In the weekend poll, a bare majority of Hucks Nation said this divided country will survive this turbulent of internal violence without nationwide upheaval. Today's Poll: Should Idaho change its law that prevents residents older than 62 from buying and extended 8-year driver's license?
In a weekend editorial, Opinion Editor Marty Trillhaase of the Lewiston Tribune comments that Idaho's teaching shortage has become a teaching famine. The difference? "When there's a shortage, a school might have a shallow pool of applicants. With a famine, there are no applicants at all."
Idaho, which not long ago ranked first in the nation for the percentage of its workers earning minimum wage or less, ranked 9th in 2015, the same ranking it held in 2014. According to the U.S. Bureau of Labor Statistics, 15,000 of Idaho’s 458,000 hourly wage workers earned exactly $7.25 an hour in 2015, while another 6,000 earned less.
A man who was shot multiple times while allegedly trying to rob a Spokane Valley credit union was released from the hospital and booked into jail over the weekend. The Spokane County Jail’s inmate roster shows Jeremy D. John, 44, was incarcerated Saturday afternoon on a first-degree robbery charge.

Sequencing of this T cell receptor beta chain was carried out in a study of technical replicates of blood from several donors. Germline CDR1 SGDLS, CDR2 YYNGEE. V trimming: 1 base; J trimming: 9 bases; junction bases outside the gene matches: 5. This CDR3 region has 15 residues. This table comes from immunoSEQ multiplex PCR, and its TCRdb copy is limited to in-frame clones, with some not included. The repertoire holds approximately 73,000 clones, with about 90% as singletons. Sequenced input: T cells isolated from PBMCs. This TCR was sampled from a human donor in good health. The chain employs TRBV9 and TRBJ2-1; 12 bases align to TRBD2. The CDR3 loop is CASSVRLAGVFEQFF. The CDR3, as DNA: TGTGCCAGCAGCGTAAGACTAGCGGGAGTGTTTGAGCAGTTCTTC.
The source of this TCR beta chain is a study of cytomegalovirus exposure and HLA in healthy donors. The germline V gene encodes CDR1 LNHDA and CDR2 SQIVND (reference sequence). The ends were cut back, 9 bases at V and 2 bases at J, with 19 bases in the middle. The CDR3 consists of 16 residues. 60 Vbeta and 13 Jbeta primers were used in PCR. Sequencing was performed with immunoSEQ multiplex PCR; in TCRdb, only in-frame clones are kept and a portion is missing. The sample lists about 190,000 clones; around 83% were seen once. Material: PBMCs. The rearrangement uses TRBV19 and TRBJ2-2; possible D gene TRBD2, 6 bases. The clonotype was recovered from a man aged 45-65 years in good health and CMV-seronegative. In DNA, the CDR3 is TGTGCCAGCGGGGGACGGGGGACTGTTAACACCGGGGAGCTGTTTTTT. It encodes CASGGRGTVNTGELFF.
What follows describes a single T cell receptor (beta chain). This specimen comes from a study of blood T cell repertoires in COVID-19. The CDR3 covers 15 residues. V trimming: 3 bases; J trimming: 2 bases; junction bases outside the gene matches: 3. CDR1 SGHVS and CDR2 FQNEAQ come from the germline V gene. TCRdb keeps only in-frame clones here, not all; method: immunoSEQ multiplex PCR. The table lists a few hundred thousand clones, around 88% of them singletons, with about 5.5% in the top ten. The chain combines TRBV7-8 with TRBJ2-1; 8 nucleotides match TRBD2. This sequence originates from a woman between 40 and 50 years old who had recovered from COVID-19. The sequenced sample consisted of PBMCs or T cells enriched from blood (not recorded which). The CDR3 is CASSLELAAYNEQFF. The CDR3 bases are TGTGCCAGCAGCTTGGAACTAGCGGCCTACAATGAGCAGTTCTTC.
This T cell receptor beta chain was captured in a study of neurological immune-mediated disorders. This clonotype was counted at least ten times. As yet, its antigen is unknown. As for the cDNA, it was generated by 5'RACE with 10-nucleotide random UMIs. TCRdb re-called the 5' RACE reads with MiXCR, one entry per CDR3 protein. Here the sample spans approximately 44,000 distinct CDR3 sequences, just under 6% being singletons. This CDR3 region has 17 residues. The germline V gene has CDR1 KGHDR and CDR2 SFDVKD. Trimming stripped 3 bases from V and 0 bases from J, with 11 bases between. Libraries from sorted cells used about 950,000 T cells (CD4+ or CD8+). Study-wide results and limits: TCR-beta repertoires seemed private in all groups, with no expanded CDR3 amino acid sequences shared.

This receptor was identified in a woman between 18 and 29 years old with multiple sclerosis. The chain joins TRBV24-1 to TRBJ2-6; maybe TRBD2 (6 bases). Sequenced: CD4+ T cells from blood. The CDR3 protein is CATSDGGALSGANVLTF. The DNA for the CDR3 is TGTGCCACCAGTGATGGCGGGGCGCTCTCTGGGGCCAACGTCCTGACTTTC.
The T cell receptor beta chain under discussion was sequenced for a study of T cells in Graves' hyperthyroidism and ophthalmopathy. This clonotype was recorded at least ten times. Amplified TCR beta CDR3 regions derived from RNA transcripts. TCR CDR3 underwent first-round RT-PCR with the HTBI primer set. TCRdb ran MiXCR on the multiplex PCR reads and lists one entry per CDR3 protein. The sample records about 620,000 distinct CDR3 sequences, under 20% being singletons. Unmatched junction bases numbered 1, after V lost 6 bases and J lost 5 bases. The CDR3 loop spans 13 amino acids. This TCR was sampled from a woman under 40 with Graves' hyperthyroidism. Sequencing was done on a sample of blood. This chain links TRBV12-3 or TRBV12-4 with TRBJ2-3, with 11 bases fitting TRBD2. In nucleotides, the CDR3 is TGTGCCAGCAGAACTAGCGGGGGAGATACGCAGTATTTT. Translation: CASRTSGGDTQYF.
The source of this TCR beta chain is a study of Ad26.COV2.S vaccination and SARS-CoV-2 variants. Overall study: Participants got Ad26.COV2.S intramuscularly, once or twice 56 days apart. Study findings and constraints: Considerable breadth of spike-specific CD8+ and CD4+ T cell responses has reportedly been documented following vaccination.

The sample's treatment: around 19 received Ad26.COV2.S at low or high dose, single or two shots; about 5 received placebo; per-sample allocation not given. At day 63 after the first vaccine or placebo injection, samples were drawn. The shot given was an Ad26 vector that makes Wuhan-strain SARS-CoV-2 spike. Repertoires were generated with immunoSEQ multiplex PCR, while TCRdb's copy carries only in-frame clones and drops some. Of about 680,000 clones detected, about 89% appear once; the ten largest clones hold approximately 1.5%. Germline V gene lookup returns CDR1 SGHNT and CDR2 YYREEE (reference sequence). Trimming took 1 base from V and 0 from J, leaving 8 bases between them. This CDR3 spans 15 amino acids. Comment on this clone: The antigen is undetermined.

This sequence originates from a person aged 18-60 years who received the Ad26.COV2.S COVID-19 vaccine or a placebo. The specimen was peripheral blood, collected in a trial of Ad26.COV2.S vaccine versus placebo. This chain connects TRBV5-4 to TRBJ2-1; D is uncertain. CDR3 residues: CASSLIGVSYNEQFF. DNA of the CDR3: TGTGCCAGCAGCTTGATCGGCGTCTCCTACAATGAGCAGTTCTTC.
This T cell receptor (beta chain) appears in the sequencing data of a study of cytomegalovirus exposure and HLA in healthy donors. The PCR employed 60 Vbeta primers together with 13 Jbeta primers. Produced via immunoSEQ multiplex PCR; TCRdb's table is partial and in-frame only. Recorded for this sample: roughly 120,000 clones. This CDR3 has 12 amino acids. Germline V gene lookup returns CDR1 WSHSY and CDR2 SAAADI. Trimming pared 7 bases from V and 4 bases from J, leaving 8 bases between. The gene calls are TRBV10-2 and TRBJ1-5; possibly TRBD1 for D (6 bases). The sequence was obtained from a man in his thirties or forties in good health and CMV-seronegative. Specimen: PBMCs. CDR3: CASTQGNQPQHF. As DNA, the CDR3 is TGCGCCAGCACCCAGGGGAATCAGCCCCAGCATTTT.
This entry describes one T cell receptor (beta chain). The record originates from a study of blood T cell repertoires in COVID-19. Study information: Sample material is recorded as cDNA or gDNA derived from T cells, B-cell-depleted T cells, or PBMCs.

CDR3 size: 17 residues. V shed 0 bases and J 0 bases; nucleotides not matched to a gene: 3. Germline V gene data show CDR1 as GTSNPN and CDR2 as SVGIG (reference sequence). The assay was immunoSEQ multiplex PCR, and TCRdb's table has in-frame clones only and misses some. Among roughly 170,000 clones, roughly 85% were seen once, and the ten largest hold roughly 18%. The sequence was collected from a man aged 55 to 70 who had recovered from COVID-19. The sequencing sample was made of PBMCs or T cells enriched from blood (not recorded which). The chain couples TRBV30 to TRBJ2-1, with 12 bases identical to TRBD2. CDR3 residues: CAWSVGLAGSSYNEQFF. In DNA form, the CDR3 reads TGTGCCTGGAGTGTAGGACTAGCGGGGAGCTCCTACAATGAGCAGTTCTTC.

After a two-year absence, the dancing, drumming, singing and ornate regalia of Julyamsh will return next week at the county’s 83-acre fairgrounds in Coeur d’Alene. “For me, and I’m sure for a lot of elders and people in our tribe, this is going to be a historic moment for us," said Coeur d'Alene Tribe official Quanah Matheson.
On Sunday, The Spokesman-Review commented how little facts matter any more in a society that's willing to believe the latest Facebook posting: "Even before this horrible week, it had become increasingly difficult to engage in a civil discussion on any political topic. The premise of every discussion is challenged, because the facts are fungible."
A funny thing happened to Councilman Dan English of Coeur d'Alene at the driver's license bureau recently. The long wait wasn't the funny thing. That happens to most applicants. We expect it. But Dan was surprised to see that, at 62-plus, he no longer can pay extra to receive a driver's license good for 8 years. Sunday Huckleberries column below.